Moulds for zinc die-casting EDM-trio offers service and menu like a 5-star restaurant

Source: Sodick Reading Time: 6 min

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The zinc die-caster Wissler & Rademacher knows that the production of die-cast parts depends squarely on the tools. If a mould is defective, large series production of millions of units comes to a standstill. To prevent such unplanned downtimes, the zinc foundry has equipped its high-performance mould construction department with three new EDM machines.

Every day, the EDM team led by Thomas Munkert ensures that the moulds are ready for use at all times.
Every day, the EDM team led by Thomas Munkert ensures that the moulds are ready for use at all times.
(Source: Sodick)

When the two founders of Wissler & Rademacher started out in 1957 with two grinders, they could not have imagined that 60 years later their company would become one of the largest zinc die casting foundries in Europe. Around 200 employees work in three shifts to produce castings with the required surface quality and wall thickness to a high degree of precision. The throughput of 7,500 tonnes of zinc die castings per year is staggering, ranging from small batches of 1,000 pieces to large series with several million die castings per year. On the state-of-the-art die-casting machines, 4-gram parts are cast just as well as 4-kilo zinc parts. This range is possible because the machines have clamping forces of between 20 and 315 tonnes. This makes Wissler & Rademacher one of the very few die-casting foundries in Europe with this kind of machinery.

The customers of the contract foundry come from almost all industries, because die casting is a popular material: from the zip claw to the handle on the razor to the zinc cast housing in high pressure cleaners. “The range of applications for our castings is extremely diverse,” knows Gerd Bühner, Head of Sales at Wissler & Rademacher. “We supply all industries, but our biggest customers are the window and door fitting manufacturers, who order all the zinc parts they need from us.” For this group of customers, the service goes far beyond the production of the die-cast parts; the zinc die-casting foundry takes care of the complete assembly of components, manually or automatically, right through to customised packaging. “Our customer gets his door handles and die-cast fittings ready-packed and only has to put them in stock.”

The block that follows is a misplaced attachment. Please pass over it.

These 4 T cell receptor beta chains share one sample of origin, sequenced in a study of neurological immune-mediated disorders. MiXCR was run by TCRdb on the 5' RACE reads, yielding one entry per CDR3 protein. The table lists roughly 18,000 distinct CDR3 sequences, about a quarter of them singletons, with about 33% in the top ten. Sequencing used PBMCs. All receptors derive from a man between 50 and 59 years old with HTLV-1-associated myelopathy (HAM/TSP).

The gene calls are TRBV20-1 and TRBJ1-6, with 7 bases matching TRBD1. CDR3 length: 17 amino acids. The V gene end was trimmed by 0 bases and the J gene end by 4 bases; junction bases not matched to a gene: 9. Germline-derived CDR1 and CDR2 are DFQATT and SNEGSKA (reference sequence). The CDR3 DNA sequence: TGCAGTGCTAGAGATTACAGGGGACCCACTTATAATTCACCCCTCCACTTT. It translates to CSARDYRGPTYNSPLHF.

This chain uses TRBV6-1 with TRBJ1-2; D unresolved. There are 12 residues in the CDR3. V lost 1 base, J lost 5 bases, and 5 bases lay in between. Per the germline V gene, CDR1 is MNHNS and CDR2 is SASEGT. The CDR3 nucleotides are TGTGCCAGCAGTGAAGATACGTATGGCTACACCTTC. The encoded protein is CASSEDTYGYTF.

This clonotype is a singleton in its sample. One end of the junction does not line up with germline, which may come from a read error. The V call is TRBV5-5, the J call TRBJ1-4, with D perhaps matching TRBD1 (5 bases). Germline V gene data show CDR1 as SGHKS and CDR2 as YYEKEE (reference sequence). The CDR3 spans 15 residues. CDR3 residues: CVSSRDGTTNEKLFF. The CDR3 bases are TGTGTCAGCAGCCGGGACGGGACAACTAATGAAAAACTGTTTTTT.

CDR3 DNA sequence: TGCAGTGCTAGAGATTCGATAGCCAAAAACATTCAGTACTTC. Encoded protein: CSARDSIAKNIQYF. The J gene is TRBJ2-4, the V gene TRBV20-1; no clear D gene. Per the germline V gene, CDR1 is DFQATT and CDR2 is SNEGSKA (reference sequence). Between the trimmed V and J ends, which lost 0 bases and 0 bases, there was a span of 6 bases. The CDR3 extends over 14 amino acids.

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High vertical integration across all manufacturing processes

In addition to die casting, the company covers almost all manufacturing processes: machining (drilling, threading, milling, grinding), a wide variety of blasting and vibratory grinding processes (barrel finishing) and thermal deburring. “We have a high vertical depth in production and also camera monitoring for various applications; only the coating is done on an extended workbench,” explains Thomas Munkert, who is responsible for technical sales and design at Wissler & Rademacher. “The customer requests our services with his drawing or a model, and gets the complete package from us: toolmaking, casting, machining, electroplating through to the assembled and packaged product.”

Everything depends on mould making. If anything is not running perfectly here, the subcontracted orders cannot be produced on time. “Repairs on the tools must be carried out quickly and precisely because the order from the customer must continue to be produced,” says Thomas Munkert. Last year, the contract manufacturer from Velbert therefore invested in new EDM technology for its mould making department. “We visited the Sodick demonstration centre in Düsseldorf — the linear motor technology, the high-quality ceramic machine table and the modern control system impressed us straight away.”

Then, in December, the trucks pulled up. No fewer than five existing machines were exchanged and replaced with the latest Sodick EDM: Three Sodick sinks (2x AD35L 1x AD55L), one wire (VL400Q) and one starting hole machine (K1C). After a short briefing by a Sodick technician on site, the ten-man mould making team around Thomas Munkert was able to get started immediately. Later, together with the Sodick eroding specialists, they received more in-depth training on the new machines. After all, Thomas Munkert has to get as much as possible out of his new EDM. Mould making at Wissler & Rademacher covers the areas of new construction, preventive maintenance and servicing. “Our mould making department works in 2 shifts to ensure that the zinc casting tools are always ready for use and that there are also sufficient spare and wear parts in stock.”